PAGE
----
The dolphin are thick off Hatteras Island, with a good mixture of peanuts and gaffers mixed in, and anglers are finding them without having to venture too far offshore.

“We’ve been catching them for the past few weeks without having to go farther than 20 miles out. We’re seeing good quantity and good quality, and we’ve been catching them in some pretty unconventional ways,” said Capt. Ethan Ingle of Seas the Day Charters (336-202-2174).

Engle, who fished on the University of South Carolina Fishing Team that has won the past two FLW College Fishing National Championships, loves all types of fishing, and likes to use not only his experiences with one species to help him with another, but also his tackle.

“I approach offshore fishing differently than the average saltwater guy and have had success. Bass anglers love it because it is very active, we use a lot of stand up tackle and very little trolling,” Engle said.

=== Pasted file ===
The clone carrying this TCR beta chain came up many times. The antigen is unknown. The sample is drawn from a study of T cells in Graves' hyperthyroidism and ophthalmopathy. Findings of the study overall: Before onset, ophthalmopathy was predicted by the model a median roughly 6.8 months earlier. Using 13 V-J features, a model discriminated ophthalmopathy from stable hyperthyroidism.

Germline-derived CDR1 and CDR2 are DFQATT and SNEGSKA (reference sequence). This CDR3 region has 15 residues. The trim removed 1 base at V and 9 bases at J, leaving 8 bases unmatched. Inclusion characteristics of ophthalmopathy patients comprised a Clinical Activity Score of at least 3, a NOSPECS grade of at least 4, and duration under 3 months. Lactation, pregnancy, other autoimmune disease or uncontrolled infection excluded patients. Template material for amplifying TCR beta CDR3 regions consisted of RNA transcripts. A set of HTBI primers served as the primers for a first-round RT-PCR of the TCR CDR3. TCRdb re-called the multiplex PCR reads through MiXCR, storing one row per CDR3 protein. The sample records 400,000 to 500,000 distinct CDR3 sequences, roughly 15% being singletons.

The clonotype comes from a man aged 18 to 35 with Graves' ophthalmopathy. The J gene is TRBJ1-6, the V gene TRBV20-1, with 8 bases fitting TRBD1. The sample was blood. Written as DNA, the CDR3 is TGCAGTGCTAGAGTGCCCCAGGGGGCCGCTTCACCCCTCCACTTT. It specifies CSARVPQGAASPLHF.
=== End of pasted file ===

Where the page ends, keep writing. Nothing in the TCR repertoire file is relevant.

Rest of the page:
And even when trolling is the best method on a given day, Engle still finds a way to make the fishing more active than just kicking back with lines out, waiting for a bite while the boat does all the work.

“When we’re trolling for dolphin, it’s pretty common for other dolphin to follow one that is hooked, and we’ve been catching those with Lew’s BB1 baitcasting reels on bass fishing rods. We’ll cast a swimbait alongside the hooked dolphin, and just crank it like we’re bass fishing on a lake. It catches fish, and really adds to the experience. They will really put a reel like that to the test,” he said.

Engle said that on some days, especially when he finds grass lines bunched up tight, he will slow troll, and have his anglers cast bass lures across the weed lines from the front of the boat. He said this requires calm weather.

“The conditions have to be right, but it’s pretty awesome to watch a dolphin come up through the grass and eat a swimbait,” he said

Engle said things got real exciting on a recent trip, when they were fishing with bass gear and caught a dolphin that really tested their tackle.

“We caught a 22-pound dolphin on a Rapala Skitter Walk!” he said.